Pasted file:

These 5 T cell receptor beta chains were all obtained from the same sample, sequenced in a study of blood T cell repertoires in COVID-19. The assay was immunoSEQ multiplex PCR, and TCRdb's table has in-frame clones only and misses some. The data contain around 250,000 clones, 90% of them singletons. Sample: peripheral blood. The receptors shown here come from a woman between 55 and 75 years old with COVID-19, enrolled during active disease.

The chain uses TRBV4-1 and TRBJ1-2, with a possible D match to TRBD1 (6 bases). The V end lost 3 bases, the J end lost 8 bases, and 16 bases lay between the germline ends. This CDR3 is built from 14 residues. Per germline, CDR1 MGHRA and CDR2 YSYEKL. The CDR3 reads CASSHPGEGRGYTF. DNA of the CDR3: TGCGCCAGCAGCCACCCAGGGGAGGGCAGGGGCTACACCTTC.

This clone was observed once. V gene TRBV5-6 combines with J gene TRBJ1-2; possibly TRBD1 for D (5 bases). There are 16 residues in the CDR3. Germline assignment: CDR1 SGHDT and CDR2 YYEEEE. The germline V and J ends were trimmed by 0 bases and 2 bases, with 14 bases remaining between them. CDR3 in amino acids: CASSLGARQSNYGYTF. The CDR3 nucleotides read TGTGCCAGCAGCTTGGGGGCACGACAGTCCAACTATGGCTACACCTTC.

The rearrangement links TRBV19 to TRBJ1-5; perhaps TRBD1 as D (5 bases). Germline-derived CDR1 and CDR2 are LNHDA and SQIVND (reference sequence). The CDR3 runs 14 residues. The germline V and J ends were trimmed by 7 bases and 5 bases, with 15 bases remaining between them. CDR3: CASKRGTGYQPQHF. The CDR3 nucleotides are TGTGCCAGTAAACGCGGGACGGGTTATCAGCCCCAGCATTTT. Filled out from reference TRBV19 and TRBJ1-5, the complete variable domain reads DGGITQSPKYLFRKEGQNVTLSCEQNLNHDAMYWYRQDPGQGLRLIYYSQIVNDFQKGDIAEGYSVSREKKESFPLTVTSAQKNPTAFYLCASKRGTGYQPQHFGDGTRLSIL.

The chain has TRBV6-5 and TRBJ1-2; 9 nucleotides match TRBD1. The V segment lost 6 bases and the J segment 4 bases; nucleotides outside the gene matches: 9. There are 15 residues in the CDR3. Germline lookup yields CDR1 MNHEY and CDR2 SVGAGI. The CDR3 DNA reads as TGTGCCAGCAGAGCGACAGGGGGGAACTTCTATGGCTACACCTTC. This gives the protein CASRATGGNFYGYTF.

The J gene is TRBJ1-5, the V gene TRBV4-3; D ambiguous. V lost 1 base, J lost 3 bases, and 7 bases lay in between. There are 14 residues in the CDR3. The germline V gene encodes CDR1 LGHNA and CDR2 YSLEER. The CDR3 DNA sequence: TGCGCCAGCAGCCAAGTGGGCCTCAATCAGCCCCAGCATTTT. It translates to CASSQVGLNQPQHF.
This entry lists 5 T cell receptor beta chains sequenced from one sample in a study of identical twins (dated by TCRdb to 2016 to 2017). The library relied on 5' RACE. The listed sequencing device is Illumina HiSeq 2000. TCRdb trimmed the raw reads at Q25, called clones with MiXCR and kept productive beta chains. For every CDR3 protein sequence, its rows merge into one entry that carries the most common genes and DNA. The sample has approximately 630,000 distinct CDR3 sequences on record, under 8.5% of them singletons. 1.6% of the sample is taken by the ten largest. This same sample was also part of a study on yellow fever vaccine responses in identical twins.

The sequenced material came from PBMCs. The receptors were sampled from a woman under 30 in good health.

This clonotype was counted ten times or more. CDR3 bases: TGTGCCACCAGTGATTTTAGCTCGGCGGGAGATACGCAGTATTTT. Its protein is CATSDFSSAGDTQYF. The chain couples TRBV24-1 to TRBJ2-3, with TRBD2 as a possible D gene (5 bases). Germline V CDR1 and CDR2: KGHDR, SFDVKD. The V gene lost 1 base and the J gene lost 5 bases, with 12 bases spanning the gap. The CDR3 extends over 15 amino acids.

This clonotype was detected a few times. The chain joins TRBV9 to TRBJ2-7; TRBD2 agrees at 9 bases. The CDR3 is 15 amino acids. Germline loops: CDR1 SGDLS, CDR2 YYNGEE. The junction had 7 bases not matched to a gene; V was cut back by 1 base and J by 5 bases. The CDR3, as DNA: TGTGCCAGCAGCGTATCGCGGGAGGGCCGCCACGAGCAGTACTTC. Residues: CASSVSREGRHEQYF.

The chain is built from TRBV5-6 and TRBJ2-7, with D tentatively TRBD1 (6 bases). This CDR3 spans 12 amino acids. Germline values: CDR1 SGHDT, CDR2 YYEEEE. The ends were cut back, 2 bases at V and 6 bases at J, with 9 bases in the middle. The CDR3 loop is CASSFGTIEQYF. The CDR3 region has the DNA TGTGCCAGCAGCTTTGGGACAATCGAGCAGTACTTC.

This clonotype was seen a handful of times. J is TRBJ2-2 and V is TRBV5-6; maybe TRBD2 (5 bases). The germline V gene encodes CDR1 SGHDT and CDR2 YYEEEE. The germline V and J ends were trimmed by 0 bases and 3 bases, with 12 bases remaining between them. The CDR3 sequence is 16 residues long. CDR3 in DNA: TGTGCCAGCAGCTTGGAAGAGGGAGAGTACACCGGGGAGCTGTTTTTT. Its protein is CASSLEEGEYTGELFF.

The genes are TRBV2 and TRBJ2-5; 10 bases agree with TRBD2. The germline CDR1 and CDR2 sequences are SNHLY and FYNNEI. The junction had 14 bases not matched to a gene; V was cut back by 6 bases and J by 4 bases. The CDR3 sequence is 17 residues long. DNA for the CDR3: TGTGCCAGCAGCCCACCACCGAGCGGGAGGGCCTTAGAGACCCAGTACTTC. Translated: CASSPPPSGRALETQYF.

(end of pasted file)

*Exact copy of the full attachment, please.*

These 5 T cell receptor beta chains were all obtained from the same sample, sequenced in a study of blood T cell repertoires in COVID-19. The assay was immunoSEQ multiplex PCR, and TCRdb's table has in-frame clones only and misses some. The data contain around 250,000 clones, 90% of them singletons. Sample: peripheral blood. The receptors shown here come from a woman between 55 and 75 years old with COVID-19, enrolled during active disease.

The chain uses TRBV4-1 and TRBJ1-2, with a possible D match to TRBD1 (6 bases). The V end lost 3 bases, the J end lost 8 bases, and 16 bases lay between the germline ends. This CDR3 is built from 14 residues. Per germline, CDR1 MGHRA and CDR2 YSYEKL. The CDR3 reads CASSHPGEGRGYTF. DNA of the CDR3: TGCGCCAGCAGCCACCCAGGGGAGGGCAGGGGCTACACCTTC.

This clone was observed once. V gene TRBV5-6 combines with J gene TRBJ1-2; possibly TRBD1 for D (5 bases). There are 16 residues in the CDR3. Germline assignment: CDR1 SGHDT and CDR2 YYEEEE. The germline V and J ends were trimmed by 0 bases and 2 bases, with 14 bases remaining between them. CDR3 in amino acids: CASSLGARQSNYGYTF. The CDR3 nucleotides read TGTGCCAGCAGCTTGGGGGCACGACAGTCCAACTATGGCTACACCTTC.

The rearrangement links TRBV19 to TRBJ1-5; perhaps TRBD1 as D (5 bases). Germline-derived CDR1 and CDR2 are LNHDA and SQIVND (reference sequence). The CDR3 runs 14 residues. The germline V and J ends were trimmed by 7 bases and 5 bases, with 15 bases remaining between them. CDR3: CASKRGTGYQPQHF. The CDR3 nucleotides are TGTGCCAGTAAACGCGGGACGGGTTATCAGCCCCAGCATTTT. Filled out from reference TRBV19 and TRBJ1-5, the complete variable domain reads DGGITQSPKYLFRKEGQNVTLSCEQNLNHDAMYWYRQDPGQGLRLIYYSQIVNDFQKGDIAEGYSVSREKKESFPLTVTSAQKNPTAFYLCASKRGTGYQPQHFGDGTRLSIL.

The chain has TRBV6-5 and TRBJ1-2; 9 nucleotides match TRBD1. The V segment lost 6 bases and the J segment 4 bases; nucleotides outside the gene matches: 9. There are 15 residues in the CDR3. Germline lookup yields CDR1 MNHEY and CDR2 SVGAGI. The CDR3 DNA reads as TGTGCCAGCAGAGCGACAGGGGGGAACTTCTATGGCTACACCTTC. This gives the protein CASRATGGNFYGYTF.

The J gene is TRBJ1-5, the V gene TRBV4-3; D ambiguous. V lost 1 base, J lost 3 bases, and 7 bases lay in between. There are 14 residues in the CDR3. The germline V gene encodes CDR1 LGHNA and CDR2 YSLEER. The CDR3 DNA sequence: TGCGCCAGCAGCCAAGTGGGCCTCAATCAGCCCCAGCATTTT. It translates to CASSQVGLNQPQHF.
This entry lists 5 T cell receptor beta chains sequenced from one sample in a study of identical twins (dated by TCRdb to 2016 to 2017). The library relied on 5' RACE. The listed sequencing device is Illumina HiSeq 2000. TCRdb trimmed the raw reads at Q25, called clones with MiXCR and kept productive beta chains. For every CDR3 protein sequence, its rows merge into one entry that carries the most common genes and DNA. The sample has approximately 630,000 distinct CDR3 sequences on record, under 8.5% of them singletons. 1.6% of the sample is taken by the ten largest. This same sample was also part of a study on yellow fever vaccine responses in identical twins.

The sequenced material came from PBMCs. The receptors were sampled from a woman under 30 in good health.

This clonotype was counted ten times or more. CDR3 bases: TGTGCCACCAGTGATTTTAGCTCGGCGGGAGATACGCAGTATTTT. Its protein is CATSDFSSAGDTQYF. The chain couples TRBV24-1 to TRBJ2-3, with TRBD2 as a possible D gene (5 bases). Germline V CDR1 and CDR2: KGHDR, SFDVKD. The V gene lost 1 base and the J gene lost 5 bases, with 12 bases spanning the gap. The CDR3 extends over 15 amino acids.

This clonotype was detected a few times. The chain joins TRBV9 to TRBJ2-7; TRBD2 agrees at 9 bases. The CDR3 is 15 amino acids. Germline loops: CDR1 SGDLS, CDR2 YYNGEE. The junction had 7 bases not matched to a gene; V was cut back by 1 base and J by 5 bases. The CDR3, as DNA: TGTGCCAGCAGCGTATCGCGGGAGGGCCGCCACGAGCAGTACTTC. Residues: CASSVSREGRHEQYF.

The chain is built from TRBV5-6 and TRBJ2-7, with D tentatively TRBD1 (6 bases). This CDR3 spans 12 amino acids. Germline values: CDR1 SGHDT, CDR2 YYEEEE. The ends were cut back, 2 bases at V and 6 bases at J, with 9 bases in the middle. The CDR3 loop is CASSFGTIEQYF. The CDR3 region has the DNA TGTGCCAGCAGCTTTGGGACAATCGAGCAGTACTTC.

This clonotype was seen a handful of times. J is TRBJ2-2 and V is TRBV5-6; maybe TRBD2 (5 bases). The germline V gene encodes CDR1 SGHDT and CDR2 YYEEEE. The germline V and J ends were trimmed by 0 bases and 3 bases, with 12 bases remaining between them. The CDR3 sequence is 16 residues long. CDR3 in DNA: TGTGCCAGCAGCTTGGAAGAGGGAGAGTACACCGGGGAGCTGTTTTTT. Its protein is CASSLEEGEYTGELFF.

The genes are TRBV2 and TRBJ2-5; 10 bases agree with TRBD2. The germline CDR1 and CDR2 sequences are SNHLY and FYNNEI. The junction had 14 bases not matched to a gene; V was cut back by 6 bases and J by 4 bases. The CDR3 sequence is 17 residues long. DNA for the CDR3: TGTGCCAGCAGCCCACCACCGAGCGGGAGGGCCTTAGAGACCCAGTACTTC. Translated: CASSPPPSGRALETQYF.